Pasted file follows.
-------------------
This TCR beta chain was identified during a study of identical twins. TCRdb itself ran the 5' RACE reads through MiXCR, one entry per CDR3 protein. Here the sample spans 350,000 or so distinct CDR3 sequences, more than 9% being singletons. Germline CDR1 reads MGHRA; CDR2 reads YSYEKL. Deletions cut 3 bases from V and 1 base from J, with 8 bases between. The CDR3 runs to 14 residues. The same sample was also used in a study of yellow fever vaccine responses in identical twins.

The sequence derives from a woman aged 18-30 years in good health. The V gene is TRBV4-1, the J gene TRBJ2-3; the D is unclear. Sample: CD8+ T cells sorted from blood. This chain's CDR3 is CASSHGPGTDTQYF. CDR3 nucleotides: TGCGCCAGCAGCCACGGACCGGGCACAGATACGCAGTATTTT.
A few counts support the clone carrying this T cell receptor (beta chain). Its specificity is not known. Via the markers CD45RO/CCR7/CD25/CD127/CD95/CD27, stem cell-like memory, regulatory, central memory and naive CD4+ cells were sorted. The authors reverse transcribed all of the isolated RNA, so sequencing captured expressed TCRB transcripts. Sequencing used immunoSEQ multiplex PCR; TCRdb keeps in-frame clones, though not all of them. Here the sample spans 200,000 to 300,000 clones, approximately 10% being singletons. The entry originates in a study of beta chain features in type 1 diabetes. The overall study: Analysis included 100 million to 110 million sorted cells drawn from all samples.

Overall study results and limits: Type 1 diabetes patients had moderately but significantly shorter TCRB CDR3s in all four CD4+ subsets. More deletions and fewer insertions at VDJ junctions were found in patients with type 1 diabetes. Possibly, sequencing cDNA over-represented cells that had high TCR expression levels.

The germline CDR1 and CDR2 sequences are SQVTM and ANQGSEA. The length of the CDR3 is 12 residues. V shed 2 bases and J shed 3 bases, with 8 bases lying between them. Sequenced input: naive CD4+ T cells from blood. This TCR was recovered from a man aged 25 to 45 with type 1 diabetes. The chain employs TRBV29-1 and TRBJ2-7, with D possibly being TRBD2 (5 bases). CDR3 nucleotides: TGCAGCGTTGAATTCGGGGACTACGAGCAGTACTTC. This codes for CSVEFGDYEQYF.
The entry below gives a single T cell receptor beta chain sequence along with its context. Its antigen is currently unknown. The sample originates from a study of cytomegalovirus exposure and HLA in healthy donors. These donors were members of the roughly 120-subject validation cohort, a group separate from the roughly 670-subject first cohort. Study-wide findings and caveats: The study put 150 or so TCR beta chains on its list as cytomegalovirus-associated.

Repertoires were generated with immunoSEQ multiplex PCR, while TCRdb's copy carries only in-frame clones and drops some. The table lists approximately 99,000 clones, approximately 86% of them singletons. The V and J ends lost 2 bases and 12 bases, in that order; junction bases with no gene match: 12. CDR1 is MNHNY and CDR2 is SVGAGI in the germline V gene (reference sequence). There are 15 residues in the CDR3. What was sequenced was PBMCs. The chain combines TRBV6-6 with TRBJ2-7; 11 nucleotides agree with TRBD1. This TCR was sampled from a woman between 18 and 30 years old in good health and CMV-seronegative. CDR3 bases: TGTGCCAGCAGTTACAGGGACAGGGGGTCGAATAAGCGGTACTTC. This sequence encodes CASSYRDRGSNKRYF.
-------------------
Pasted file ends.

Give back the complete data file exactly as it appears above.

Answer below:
This TCR beta chain was identified during a study of identical twins. TCRdb itself ran the 5' RACE reads through MiXCR, one entry per CDR3 protein. Here the sample spans 350,000 or so distinct CDR3 sequences, more than 9% being singletons. Germline CDR1 reads MGHRA; CDR2 reads YSYEKL. Deletions cut 3 bases from V and 1 base from J, with 8 bases between. The CDR3 runs to 14 residues. The same sample was also used in a study of yellow fever vaccine responses in identical twins.

The sequence derives from a woman aged 18-30 years in good health. The V gene is TRBV4-1, the J gene TRBJ2-3; the D is unclear. Sample: CD8+ T cells sorted from blood. This chain's CDR3 is CASSHGPGTDTQYF. CDR3 nucleotides: TGCGCCAGCAGCCACGGACCGGGCACAGATACGCAGTATTTT.
A few counts support the clone carrying this T cell receptor (beta chain). Its specificity is not known. Via the markers CD45RO/CCR7/CD25/CD127/CD95/CD27, stem cell-like memory, regulatory, central memory and naive CD4+ cells were sorted. The authors reverse transcribed all of the isolated RNA, so sequencing captured expressed TCRB transcripts. Sequencing used immunoSEQ multiplex PCR; TCRdb keeps in-frame clones, though not all of them. Here the sample spans 200,000 to 300,000 clones, approximately 10% being singletons. The entry originates in a study of beta chain features in type 1 diabetes. The overall study: Analysis included 100 million to 110 million sorted cells drawn from all samples.

Overall study results and limits: Type 1 diabetes patients had moderately but significantly shorter TCRB CDR3s in all four CD4+ subsets. More deletions and fewer insertions at VDJ junctions were found in patients with type 1 diabetes. Possibly, sequencing cDNA over-represented cells that had high TCR expression levels.

The germline CDR1 and CDR2 sequences are SQVTM and ANQGSEA. The length of the CDR3 is 12 residues. V shed 2 bases and J shed 3 bases, with 8 bases lying between them. Sequenced input: naive CD4+ T cells from blood. This TCR was recovered from a man aged 25 to 45 with type 1 diabetes. The chain employs TRBV29-1 and TRBJ2-7, with D possibly being TRBD2 (5 bases). CDR3 nucleotides: TGCAGCGTTGAATTCGGGGACTACGAGCAGTACTTC. This codes for CSVEFGDYEQYF.
The entry below gives a single T cell receptor beta chain sequence along with its context. Its antigen is currently unknown. The sample originates from a study of cytomegalovirus exposure and HLA in healthy donors. These donors were members of the roughly 120-subject validation cohort, a group separate from the roughly 670-subject first cohort. Study-wide findings and caveats: The study put 150 or so TCR beta chains on its list as cytomegalovirus-associated.

Repertoires were generated with immunoSEQ multiplex PCR, while TCRdb's copy carries only in-frame clones and drops some. The table lists approximately 99,000 clones, approximately 86% of them singletons. The V and J ends lost 2 bases and 12 bases, in that order; junction bases with no gene match: 12. CDR1 is MNHNY and CDR2 is SVGAGI in the germline V gene (reference sequence). There are 15 residues in the CDR3. What was sequenced was PBMCs. The chain combines TRBV6-6 with TRBJ2-7; 11 nucleotides agree with TRBD1. This TCR was sampled from a woman between 18 and 30 years old in good health and CMV-seronegative. CDR3 bases: TGTGCCAGCAGTTACAGGGACAGGGGGTCGAATAAGCGGTACTTC. This sequence encodes CASSYRDRGSNKRYF.